I wouldn’t say I enjoy it, but it is a necessity of writing an historical novel and it’s  important to make sure the events and the flavour of the times are true for the readers.  When I do research, I always involve my husband, Dave, because I have a tendency to get lost in all the information gathering, especially on the internet. I prefer to use reference books for that reason.  When doing the research for The Foyles Bookshop Girls, it was in danger of turning into a war novel, so I had to pare back the information I had.
Libraries are a great source of information and I’ve attended several talks on World War One. Their archive material is priceless. I can also be seen scouring secondhand bookshops. I have collected quite a library now, and in some instances, I just find one little gem that gets me excited and I want to use it. I have several old maps, which I use when I’m planning my novel, mainly because road names can have a habit of changing over the years.

As a new author in the saga world whose work do you admire most and do you mix with other saga writers?
When I decided to change from writing modern to historical, I started reading sagas. I’ve read many but I’m not going to name them, because I know too many of the authors personally. Having said that, I thoroughly enjoy Dilly Court’s novels and it was when I read Christmas Card that I got excited and wanted to give writing a saga a go. That was when the idea for my Victorian novel first came into being and of course The Foyles Bookshop Girls followed it.

I can see from Amazon that there are three books in the Foyles series and are very much looking forward to publication. Can you see yourself taking the girls into any other books?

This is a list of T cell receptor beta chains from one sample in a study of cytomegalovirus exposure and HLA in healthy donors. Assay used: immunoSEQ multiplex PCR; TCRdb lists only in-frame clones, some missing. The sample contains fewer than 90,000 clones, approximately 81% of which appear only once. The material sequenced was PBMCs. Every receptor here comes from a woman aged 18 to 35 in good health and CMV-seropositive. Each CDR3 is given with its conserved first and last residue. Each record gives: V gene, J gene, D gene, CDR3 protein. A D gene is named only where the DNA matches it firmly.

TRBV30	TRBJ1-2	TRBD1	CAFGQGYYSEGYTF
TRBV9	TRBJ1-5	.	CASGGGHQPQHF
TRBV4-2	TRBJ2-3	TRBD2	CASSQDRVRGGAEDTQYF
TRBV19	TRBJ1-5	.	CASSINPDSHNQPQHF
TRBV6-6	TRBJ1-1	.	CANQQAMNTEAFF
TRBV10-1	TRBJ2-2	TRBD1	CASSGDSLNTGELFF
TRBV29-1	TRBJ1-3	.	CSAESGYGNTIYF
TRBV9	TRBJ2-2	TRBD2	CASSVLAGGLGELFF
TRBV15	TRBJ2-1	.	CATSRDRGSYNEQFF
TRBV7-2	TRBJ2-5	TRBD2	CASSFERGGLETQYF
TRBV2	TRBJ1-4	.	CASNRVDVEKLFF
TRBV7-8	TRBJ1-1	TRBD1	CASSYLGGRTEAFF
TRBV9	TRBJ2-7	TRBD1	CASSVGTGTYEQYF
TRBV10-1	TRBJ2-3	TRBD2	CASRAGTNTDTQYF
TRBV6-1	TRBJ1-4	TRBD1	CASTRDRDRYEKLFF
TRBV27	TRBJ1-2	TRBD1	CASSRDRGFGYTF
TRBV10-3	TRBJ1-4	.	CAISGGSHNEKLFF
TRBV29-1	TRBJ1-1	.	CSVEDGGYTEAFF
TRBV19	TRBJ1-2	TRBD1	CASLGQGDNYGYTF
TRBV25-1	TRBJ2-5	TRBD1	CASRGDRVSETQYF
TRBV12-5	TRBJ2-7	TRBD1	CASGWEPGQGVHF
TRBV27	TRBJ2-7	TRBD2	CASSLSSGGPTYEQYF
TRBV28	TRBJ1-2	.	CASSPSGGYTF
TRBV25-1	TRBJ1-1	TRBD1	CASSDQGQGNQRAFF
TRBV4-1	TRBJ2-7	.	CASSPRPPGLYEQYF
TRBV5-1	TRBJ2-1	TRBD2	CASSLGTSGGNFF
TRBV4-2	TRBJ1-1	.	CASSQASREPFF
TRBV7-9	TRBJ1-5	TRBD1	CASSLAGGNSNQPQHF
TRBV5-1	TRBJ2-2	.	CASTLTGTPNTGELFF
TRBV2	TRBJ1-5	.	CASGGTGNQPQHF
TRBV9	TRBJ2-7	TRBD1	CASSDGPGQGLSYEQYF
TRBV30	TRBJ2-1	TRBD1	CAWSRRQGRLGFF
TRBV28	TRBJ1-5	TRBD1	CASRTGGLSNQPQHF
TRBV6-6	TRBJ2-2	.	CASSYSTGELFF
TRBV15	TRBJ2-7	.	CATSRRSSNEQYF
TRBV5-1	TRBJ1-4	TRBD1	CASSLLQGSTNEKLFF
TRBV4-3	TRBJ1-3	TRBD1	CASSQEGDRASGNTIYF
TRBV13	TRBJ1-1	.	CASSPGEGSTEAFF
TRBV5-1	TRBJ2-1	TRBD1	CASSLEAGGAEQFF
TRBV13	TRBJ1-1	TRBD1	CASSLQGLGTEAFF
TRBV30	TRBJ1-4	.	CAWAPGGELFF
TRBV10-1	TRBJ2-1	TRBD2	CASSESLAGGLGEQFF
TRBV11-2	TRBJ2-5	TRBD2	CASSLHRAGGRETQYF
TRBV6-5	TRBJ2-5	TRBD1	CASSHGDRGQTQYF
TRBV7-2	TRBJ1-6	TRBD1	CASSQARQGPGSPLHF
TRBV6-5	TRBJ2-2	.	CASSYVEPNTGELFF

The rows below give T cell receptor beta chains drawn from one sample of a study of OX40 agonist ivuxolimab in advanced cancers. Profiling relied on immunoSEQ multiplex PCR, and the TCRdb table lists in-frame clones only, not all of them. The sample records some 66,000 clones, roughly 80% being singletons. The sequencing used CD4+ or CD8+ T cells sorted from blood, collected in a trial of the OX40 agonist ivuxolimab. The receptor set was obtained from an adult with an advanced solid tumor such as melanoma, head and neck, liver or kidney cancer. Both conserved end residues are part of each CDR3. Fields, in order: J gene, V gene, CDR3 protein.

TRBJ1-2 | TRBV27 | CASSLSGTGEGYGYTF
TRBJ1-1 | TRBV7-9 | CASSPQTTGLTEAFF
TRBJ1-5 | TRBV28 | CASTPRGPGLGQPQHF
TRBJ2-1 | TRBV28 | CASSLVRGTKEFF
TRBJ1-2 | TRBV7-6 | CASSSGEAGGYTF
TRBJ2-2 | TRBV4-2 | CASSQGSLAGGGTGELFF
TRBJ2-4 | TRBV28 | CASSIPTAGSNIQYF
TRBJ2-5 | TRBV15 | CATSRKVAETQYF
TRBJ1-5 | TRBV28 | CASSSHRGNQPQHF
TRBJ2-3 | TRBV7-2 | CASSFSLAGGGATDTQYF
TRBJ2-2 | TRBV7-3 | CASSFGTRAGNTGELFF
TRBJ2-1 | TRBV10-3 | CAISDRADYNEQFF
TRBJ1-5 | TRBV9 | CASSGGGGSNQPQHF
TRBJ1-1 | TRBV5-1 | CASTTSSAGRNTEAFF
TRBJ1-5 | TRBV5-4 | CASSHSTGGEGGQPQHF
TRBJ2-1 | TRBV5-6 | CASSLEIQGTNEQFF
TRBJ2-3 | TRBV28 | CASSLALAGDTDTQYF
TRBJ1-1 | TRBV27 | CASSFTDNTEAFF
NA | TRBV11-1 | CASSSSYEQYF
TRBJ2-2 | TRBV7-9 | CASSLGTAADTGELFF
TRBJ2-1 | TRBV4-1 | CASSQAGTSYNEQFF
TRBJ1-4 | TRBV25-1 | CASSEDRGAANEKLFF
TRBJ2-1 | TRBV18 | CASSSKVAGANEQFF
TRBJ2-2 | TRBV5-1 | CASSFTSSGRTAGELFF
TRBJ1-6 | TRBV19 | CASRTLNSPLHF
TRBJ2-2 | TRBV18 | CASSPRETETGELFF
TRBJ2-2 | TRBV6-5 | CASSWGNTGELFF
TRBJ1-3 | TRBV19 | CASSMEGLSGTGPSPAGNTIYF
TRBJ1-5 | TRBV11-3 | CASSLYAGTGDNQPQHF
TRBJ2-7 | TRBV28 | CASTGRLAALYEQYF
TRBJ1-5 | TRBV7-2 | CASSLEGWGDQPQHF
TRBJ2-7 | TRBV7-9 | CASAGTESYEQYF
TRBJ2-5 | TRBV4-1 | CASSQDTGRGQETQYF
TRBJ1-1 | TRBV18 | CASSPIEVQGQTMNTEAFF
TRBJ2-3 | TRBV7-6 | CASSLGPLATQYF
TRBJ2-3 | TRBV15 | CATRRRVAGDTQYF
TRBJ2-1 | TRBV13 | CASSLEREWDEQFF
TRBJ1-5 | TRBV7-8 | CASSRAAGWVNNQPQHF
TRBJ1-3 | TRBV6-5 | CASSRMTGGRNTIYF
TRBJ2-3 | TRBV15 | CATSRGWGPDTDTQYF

This is something I would love to do, as they are very much a part of my life. I know their characters inside out, so therefore, know how they think. The book I’m planning after The Foyles series may well contain one of the characters, but that has yet to be decided.

How did you celebrating publication day?
Time suddenly seems to have flashed by and it’s upon us. I thought long and hard about how best to celebrate and decided to do it in the essence of The Foyles Bookshop Girls, Alice, Victoria and Molly. I celebrated the day after the book was released, and this obviously involved wine and cake. I enjoyed afternoon tea with my friends and family.

About Elaine Roberts:
Elaine Roberts had a dream to write for a living. She completed her first novel in her twenties and received her first very nice rejection. Life then got in the way until circumstances made her re-evaluate her life, and she picked up her dream again in 2010. She joined a creative writing class, The Write Place, in 2012 and shortly afterwards had her first short story published. She was thrilled when many more followed and started to believe in herself.
As a member of the Romantic Novelists’ Association, progressing to full membership from the New Writers Sceme, and The Society of Women Writers & Journalists, Elaine attends many conferences, workshops, seminars and wonderful parties. Meeting other writers gives her encouragement, finding most face similar problems.
Elaine and her patient husband, Dave, have five children who have flown the nest. Home is in Dartford, Kent and is always busy with their children, grandchildren, grand dogs and cats visiting. Without her wonderful family and supportive friends, she knows the dream would never have been realised.

Book Blurb:
London, 1914: one ordinary day, three girls arrive for work at London's renowned Foyles bookshop. But when war with Germany is declared their lives will never be the same again... 
Alice has always been the 'sensible' one in her family – especially in comparison with her suffrage-supporting sister! But decidedly against her father's wishes, she accepts a job at Foyles Bookshop; and for bookworm Alice it's a dream come true. But with the country at war, Alice's happy world is shattered in an instant. Determined to do what she can, Alice works in the bookshop by day, and risks her own life driving an ambulance around bomb-ravaged London by night. But however busy she keeps herself, she can't help but think of the constant danger those she loves are facing on the frontline... 
Alice, Victoria and Molly couldn't be more different and yet they share a friendship that stems back to their childhood – a friendship that provides everyday solace from the tribulations and heartbreak of war. 

Amazon Link:                The Foyles Bookshop Girls

Kobo Link:                     The Foyles Bookshop Girls

Twitter:                           @RobertsElaine11

Thank you, Elaine. Good luck with your lovely book.